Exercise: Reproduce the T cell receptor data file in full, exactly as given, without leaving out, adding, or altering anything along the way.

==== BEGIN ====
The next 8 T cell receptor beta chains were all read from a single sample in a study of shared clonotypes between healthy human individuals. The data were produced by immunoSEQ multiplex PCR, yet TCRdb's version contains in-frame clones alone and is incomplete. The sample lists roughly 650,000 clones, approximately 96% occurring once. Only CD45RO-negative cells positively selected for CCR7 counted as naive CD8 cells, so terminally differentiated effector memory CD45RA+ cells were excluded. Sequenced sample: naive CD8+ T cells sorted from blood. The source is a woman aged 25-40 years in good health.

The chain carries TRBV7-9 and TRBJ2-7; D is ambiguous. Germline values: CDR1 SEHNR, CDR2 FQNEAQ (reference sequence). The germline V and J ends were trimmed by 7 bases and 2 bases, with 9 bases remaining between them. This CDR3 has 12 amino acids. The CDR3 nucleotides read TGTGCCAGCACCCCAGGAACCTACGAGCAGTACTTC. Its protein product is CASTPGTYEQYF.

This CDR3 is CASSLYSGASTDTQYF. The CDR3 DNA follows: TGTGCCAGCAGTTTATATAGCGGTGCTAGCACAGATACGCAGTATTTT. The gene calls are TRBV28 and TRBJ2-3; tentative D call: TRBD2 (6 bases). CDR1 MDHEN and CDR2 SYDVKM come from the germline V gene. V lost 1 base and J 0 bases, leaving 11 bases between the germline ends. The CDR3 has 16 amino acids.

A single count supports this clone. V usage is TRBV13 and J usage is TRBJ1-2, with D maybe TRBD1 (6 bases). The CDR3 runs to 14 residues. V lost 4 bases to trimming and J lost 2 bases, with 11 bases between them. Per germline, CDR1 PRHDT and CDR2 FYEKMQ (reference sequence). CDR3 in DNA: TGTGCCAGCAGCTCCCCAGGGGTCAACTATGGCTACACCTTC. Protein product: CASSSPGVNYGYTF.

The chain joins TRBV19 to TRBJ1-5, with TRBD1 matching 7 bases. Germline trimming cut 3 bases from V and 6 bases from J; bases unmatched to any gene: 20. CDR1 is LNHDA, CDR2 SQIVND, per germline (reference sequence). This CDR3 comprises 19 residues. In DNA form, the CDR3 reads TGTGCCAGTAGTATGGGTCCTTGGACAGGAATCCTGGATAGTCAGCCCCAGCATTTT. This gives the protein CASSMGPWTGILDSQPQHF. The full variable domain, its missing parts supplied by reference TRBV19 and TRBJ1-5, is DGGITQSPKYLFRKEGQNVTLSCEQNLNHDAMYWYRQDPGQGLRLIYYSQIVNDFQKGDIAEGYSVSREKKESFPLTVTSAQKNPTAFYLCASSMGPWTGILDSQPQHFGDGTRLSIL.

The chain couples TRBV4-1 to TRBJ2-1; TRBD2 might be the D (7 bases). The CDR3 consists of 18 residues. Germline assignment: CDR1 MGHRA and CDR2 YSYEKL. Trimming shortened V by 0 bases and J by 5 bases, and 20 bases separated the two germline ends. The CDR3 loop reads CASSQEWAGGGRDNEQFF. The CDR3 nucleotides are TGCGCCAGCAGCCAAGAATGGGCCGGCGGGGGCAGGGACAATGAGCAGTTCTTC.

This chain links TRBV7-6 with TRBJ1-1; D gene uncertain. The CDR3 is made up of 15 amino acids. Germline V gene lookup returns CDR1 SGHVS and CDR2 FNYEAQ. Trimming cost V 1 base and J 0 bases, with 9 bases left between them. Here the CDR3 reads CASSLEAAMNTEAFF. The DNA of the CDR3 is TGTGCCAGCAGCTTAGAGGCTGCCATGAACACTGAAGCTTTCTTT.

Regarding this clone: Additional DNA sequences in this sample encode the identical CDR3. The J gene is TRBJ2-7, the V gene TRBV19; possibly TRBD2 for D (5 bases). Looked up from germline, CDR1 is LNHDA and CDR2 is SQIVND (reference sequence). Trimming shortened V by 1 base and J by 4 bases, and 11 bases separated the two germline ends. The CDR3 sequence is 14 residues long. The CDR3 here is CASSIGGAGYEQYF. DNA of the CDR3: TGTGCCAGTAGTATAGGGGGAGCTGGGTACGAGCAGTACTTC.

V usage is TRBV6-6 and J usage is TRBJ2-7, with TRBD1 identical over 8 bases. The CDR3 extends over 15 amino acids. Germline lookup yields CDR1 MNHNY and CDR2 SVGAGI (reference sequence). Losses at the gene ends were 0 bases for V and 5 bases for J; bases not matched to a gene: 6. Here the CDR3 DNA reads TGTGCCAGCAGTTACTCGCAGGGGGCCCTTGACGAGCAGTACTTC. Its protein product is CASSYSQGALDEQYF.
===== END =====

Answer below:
The next 8 T cell receptor beta chains were all read from a single sample in a study of shared clonotypes between healthy human individuals. The data were produced by immunoSEQ multiplex PCR, yet TCRdb's version contains in-frame clones alone and is incomplete. The sample lists roughly 650,000 clones, approximately 96% occurring once. Only CD45RO-negative cells positively selected for CCR7 counted as naive CD8 cells, so terminally differentiated effector memory CD45RA+ cells were excluded. Sequenced sample: naive CD8+ T cells sorted from blood. The source is a woman aged 25-40 years in good health.

The chain carries TRBV7-9 and TRBJ2-7; D is ambiguous. Germline values: CDR1 SEHNR, CDR2 FQNEAQ (reference sequence). The germline V and J ends were trimmed by 7 bases and 2 bases, with 9 bases remaining between them. This CDR3 has 12 amino acids. The CDR3 nucleotides read TGTGCCAGCACCCCAGGAACCTACGAGCAGTACTTC. Its protein product is CASTPGTYEQYF.

This CDR3 is CASSLYSGASTDTQYF. The CDR3 DNA follows: TGTGCCAGCAGTTTATATAGCGGTGCTAGCACAGATACGCAGTATTTT. The gene calls are TRBV28 and TRBJ2-3; tentative D call: TRBD2 (6 bases). CDR1 MDHEN and CDR2 SYDVKM come from the germline V gene. V lost 1 base and J 0 bases, leaving 11 bases between the germline ends. The CDR3 has 16 amino acids.

A single count supports this clone. V usage is TRBV13 and J usage is TRBJ1-2, with D maybe TRBD1 (6 bases). The CDR3 runs to 14 residues. V lost 4 bases to trimming and J lost 2 bases, with 11 bases between them. Per germline, CDR1 PRHDT and CDR2 FYEKMQ (reference sequence). CDR3 in DNA: TGTGCCAGCAGCTCCCCAGGGGTCAACTATGGCTACACCTTC. Protein product: CASSSPGVNYGYTF.

The chain joins TRBV19 to TRBJ1-5, with TRBD1 matching 7 bases. Germline trimming cut 3 bases from V and 6 bases from J; bases unmatched to any gene: 20. CDR1 is LNHDA, CDR2 SQIVND, per germline (reference sequence). This CDR3 comprises 19 residues. In DNA form, the CDR3 reads TGTGCCAGTAGTATGGGTCCTTGGACAGGAATCCTGGATAGTCAGCCCCAGCATTTT. This gives the protein CASSMGPWTGILDSQPQHF. The full variable domain, its missing parts supplied by reference TRBV19 and TRBJ1-5, is DGGITQSPKYLFRKEGQNVTLSCEQNLNHDAMYWYRQDPGQGLRLIYYSQIVNDFQKGDIAEGYSVSREKKESFPLTVTSAQKNPTAFYLCASSMGPWTGILDSQPQHFGDGTRLSIL.

The chain couples TRBV4-1 to TRBJ2-1; TRBD2 might be the D (7 bases). The CDR3 consists of 18 residues. Germline assignment: CDR1 MGHRA and CDR2 YSYEKL. Trimming shortened V by 0 bases and J by 5 bases, and 20 bases separated the two germline ends. The CDR3 loop reads CASSQEWAGGGRDNEQFF. The CDR3 nucleotides are TGCGCCAGCAGCCAAGAATGGGCCGGCGGGGGCAGGGACAATGAGCAGTTCTTC.

This chain links TRBV7-6 with TRBJ1-1; D gene uncertain. The CDR3 is made up of 15 amino acids. Germline V gene lookup returns CDR1 SGHVS and CDR2 FNYEAQ. Trimming cost V 1 base and J 0 bases, with 9 bases left between them. Here the CDR3 reads CASSLEAAMNTEAFF. The DNA of the CDR3 is TGTGCCAGCAGCTTAGAGGCTGCCATGAACACTGAAGCTTTCTTT.

Regarding this clone: Additional DNA sequences in this sample encode the identical CDR3. The J gene is TRBJ2-7, the V gene TRBV19; possibly TRBD2 for D (5 bases). Looked up from germline, CDR1 is LNHDA and CDR2 is SQIVND (reference sequence). Trimming shortened V by 1 base and J by 4 bases, and 11 bases separated the two germline ends. The CDR3 sequence is 14 residues long. The CDR3 here is CASSIGGAGYEQYF. DNA of the CDR3: TGTGCCAGTAGTATAGGGGGAGCTGGGTACGAGCAGTACTTC.

V usage is TRBV6-6 and J usage is TRBJ2-7, with TRBD1 identical over 8 bases. The CDR3 extends over 15 amino acids. Germline lookup yields CDR1 MNHNY and CDR2 SVGAGI (reference sequence). Losses at the gene ends were 0 bases for V and 5 bases for J; bases not matched to a gene: 6. Here the CDR3 DNA reads TGTGCCAGCAGTTACTCGCAGGGGGCCCTTGACGAGCAGTACTTC. Its protein product is CASSYSQGALDEQYF.